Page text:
Federal Marijuana Legalization
With an increasing number of states legalizing marijuana, we explore whether legalization at the federal level might be coming soon.
According to businessinsider.com, Federal marijuana legalization may soon be a reality, as Representative Nancy Mace has introduced a bill that would both decriminalize marijuana and regulate it in the same way alcohol is regulated. Currently, there are only two states (Nebraska and Idaho) that lack some form of legalization of medical marijuana use. It should be noted, however, that some of those medical marijuana states have very restrictive use laws. On the recreational front, marijuana is legal in 19 states plus Washington, D.C. While proponents of federal marijuana legalization argue it is much less dangerous than alcohol, has therapeutic benefits, and is a moneymaker for states, opponents stubbornly maintain marijuana poses a public health and safety risk. History shows that marijuana laws have disproportionately affected minority communities and have contributed to mass incarceration. States that have legalized marijuana have sought provisions that would expunge or vacate prior low-level marijuana convictions. Mace says her bill supports those with serious illnesses, farmers businesses, veterans, and even law enforcement while furthering criminal justice reform. The bill would decriminalize marijuana while paving a way for interstate and international commerce. A recent poll found that 62 percent of Americans support full federal marijuana legalization, while only 23 percent oppose such a measure (the remaining 15 percent are on the fence).
What Would Federal Marijuana Legalization Look Like?The federal legalization of marijuana would reduce regulatory obligations of marijuana companies, allowing them to take out loans, hold bank accounts, and receive tax deductions. Reuters reports that the state-legal cannabis market will reach more than $40 billion in the U.S. by 2026—that’s without Federal legalization. Although Federal law enforcement has largely turned a blind eye to marijuana production and use in legal marijuana states, Federal authorities do step in from time to time to unleash a fury of federal penalties against those they feel have “crossed the line.” Federal marijuana legislation does not seem to be a priority for the Biden administration, although there are continuing efforts in the house and senate to bring Federal marijuana laws in line with current state laws. Two recent bills introduced into congress are considered essential to ending the Federal prohibition of marijuana:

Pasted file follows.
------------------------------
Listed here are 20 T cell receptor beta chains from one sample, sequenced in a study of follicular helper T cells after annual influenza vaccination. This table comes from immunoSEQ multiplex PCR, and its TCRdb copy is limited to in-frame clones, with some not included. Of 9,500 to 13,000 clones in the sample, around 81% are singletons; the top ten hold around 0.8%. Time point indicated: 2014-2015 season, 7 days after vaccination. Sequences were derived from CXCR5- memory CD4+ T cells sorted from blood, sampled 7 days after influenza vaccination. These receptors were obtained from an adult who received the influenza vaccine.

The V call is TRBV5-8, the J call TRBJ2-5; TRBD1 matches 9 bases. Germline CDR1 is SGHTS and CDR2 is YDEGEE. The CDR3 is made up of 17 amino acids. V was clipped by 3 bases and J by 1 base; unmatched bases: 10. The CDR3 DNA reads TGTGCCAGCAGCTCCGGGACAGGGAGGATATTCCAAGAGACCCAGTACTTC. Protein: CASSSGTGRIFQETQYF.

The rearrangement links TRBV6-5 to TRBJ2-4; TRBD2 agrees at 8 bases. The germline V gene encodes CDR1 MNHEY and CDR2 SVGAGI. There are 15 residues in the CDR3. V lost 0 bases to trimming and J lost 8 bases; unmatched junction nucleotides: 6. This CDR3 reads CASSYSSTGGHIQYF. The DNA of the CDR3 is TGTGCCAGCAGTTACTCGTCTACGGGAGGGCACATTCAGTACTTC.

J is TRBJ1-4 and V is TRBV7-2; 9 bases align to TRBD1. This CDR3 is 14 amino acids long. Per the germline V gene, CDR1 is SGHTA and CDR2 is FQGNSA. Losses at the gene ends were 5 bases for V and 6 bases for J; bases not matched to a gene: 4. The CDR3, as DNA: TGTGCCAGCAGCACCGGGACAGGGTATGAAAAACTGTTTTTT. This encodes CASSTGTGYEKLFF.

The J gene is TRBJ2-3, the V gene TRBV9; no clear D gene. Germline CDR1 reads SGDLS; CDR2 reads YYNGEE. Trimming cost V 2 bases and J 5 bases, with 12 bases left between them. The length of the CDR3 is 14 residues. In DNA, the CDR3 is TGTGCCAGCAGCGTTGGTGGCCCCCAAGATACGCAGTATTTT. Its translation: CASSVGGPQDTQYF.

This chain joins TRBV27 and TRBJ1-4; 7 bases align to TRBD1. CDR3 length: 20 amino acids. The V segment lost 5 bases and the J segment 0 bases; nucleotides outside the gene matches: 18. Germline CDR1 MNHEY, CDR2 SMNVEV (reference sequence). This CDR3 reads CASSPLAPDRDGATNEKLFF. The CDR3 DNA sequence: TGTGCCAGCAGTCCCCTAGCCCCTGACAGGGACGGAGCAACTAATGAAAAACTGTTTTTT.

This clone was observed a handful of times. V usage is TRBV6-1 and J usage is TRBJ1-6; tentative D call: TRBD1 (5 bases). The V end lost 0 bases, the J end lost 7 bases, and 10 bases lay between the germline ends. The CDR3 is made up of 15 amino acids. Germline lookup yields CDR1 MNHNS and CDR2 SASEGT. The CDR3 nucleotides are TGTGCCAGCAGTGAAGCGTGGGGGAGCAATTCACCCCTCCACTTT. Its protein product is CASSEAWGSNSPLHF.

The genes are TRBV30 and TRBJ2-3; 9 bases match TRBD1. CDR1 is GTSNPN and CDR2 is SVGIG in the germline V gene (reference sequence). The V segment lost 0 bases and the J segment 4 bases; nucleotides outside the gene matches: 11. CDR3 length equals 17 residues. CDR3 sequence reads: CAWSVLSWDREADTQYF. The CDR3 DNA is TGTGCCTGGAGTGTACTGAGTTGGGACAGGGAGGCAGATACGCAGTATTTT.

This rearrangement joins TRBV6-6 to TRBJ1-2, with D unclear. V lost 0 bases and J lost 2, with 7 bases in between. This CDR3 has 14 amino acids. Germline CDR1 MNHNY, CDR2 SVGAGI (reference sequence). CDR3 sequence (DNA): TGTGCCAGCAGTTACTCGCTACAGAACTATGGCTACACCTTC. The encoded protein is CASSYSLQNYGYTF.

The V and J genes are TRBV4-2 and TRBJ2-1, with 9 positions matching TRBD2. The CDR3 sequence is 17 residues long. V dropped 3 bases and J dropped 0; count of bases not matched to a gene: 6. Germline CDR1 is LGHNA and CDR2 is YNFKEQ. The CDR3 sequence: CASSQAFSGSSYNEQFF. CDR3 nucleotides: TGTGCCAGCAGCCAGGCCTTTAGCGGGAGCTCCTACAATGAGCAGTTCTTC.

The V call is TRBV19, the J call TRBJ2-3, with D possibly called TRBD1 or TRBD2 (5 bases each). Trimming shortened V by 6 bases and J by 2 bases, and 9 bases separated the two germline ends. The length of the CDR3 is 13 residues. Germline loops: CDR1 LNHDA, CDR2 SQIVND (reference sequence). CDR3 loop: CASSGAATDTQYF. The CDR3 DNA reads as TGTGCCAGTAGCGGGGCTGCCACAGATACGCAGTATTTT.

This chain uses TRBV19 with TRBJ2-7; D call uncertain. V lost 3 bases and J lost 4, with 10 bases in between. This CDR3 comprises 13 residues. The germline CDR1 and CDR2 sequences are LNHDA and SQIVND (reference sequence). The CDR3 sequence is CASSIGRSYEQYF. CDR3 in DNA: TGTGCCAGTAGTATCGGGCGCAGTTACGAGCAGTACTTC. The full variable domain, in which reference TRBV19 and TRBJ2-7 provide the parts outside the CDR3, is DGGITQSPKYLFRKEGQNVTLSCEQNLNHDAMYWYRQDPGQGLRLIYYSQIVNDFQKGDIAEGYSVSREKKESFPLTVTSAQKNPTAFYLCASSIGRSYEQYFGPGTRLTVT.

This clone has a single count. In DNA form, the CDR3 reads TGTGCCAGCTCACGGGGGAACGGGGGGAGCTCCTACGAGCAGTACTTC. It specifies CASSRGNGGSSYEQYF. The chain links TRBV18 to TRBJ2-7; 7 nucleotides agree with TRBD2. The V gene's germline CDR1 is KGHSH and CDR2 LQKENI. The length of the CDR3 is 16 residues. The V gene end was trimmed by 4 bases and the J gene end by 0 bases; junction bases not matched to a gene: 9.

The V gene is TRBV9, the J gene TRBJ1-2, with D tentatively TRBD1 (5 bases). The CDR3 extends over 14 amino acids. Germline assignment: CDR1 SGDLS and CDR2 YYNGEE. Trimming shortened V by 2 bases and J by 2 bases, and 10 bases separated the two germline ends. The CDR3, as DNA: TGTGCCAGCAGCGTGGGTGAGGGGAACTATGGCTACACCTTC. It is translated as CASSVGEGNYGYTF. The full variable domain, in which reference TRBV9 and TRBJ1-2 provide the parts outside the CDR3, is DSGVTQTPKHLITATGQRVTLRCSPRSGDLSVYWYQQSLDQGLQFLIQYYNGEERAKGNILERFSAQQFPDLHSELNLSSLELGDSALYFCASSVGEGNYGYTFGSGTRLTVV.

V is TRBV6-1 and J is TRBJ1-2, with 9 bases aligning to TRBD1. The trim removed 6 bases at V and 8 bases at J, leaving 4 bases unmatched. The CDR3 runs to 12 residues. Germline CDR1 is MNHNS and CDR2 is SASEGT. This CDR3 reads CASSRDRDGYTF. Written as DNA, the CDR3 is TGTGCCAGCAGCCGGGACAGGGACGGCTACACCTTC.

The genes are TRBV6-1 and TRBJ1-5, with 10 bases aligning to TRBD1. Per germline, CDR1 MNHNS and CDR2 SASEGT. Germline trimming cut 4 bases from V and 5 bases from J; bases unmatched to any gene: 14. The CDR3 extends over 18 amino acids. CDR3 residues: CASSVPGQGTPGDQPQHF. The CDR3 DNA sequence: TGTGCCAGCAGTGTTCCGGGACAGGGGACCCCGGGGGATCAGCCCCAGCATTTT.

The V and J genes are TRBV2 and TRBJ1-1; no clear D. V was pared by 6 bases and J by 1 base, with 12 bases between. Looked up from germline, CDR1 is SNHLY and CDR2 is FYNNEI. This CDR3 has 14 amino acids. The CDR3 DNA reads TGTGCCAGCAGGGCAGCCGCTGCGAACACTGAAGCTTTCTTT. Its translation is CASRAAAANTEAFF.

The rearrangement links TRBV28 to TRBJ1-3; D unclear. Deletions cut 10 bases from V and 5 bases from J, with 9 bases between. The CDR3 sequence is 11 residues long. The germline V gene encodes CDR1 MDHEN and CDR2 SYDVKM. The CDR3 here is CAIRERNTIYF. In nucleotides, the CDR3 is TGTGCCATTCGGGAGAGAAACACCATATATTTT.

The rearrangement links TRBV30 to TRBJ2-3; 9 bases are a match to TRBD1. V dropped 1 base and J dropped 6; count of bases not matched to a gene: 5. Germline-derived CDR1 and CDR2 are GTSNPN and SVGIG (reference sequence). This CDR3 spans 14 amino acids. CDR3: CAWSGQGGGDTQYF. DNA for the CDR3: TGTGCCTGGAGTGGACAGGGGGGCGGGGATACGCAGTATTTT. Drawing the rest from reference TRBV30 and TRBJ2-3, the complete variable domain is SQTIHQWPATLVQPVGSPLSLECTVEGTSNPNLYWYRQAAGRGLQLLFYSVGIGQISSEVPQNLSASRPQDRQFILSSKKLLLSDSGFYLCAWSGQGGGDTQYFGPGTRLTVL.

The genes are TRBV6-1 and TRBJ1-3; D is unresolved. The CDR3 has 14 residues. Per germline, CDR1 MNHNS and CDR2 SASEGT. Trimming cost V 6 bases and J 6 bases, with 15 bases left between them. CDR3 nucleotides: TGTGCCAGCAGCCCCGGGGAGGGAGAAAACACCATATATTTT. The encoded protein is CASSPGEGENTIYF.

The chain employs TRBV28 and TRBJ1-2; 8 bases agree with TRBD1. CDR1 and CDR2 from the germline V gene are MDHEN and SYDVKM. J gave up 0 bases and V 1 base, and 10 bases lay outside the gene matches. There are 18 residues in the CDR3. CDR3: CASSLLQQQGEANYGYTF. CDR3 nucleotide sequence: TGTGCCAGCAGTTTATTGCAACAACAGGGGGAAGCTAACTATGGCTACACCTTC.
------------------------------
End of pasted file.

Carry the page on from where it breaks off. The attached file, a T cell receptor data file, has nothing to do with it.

- The MORE Act would expunge marijuana convictions and remove marijuana from the Controlled Substances Act
- A similar Senate bill, the Cannabis Administration Opportunity Act, would also decriminalize and de-schedule marijuana federally.
Do Cannabis CEOs Expect Federal Marijuana Legalization in 2022?
Business Insider asked 8 CEOS of marijuana companies whether they expect to see federal marijuana legalization in 2022. Almost unanimously, these CEOs said they won’t be holding their breath regarding marijuana legalization in 2022 but were “hopeful.” Many expect a much narrower marijuana-related banking bill to pave the way for full-scale legalization and decriminalization. CEO of Green Thumb Industries, Ben Kovler, expects an increase in consumer consumption, as well as more “branded cannabis products across more states.” Kovler predicts no federal marijuana legislation will take place until 2023.
Curaleaf CEO, Joseph Bayern agrees that despite the introduction of marijuana legislation, the passage of a narrower bill like the SAFE Banking Act that allows banks to work with marijuana companies is more likely. CEO George Archos, of Verano Holdings, expects to see Pennsylvania, Maryland, and Ohio legalize recreational marijuana and for the SAFE Banking Act to pass—but doubts we’ll see federal marijuana legalization any time soon.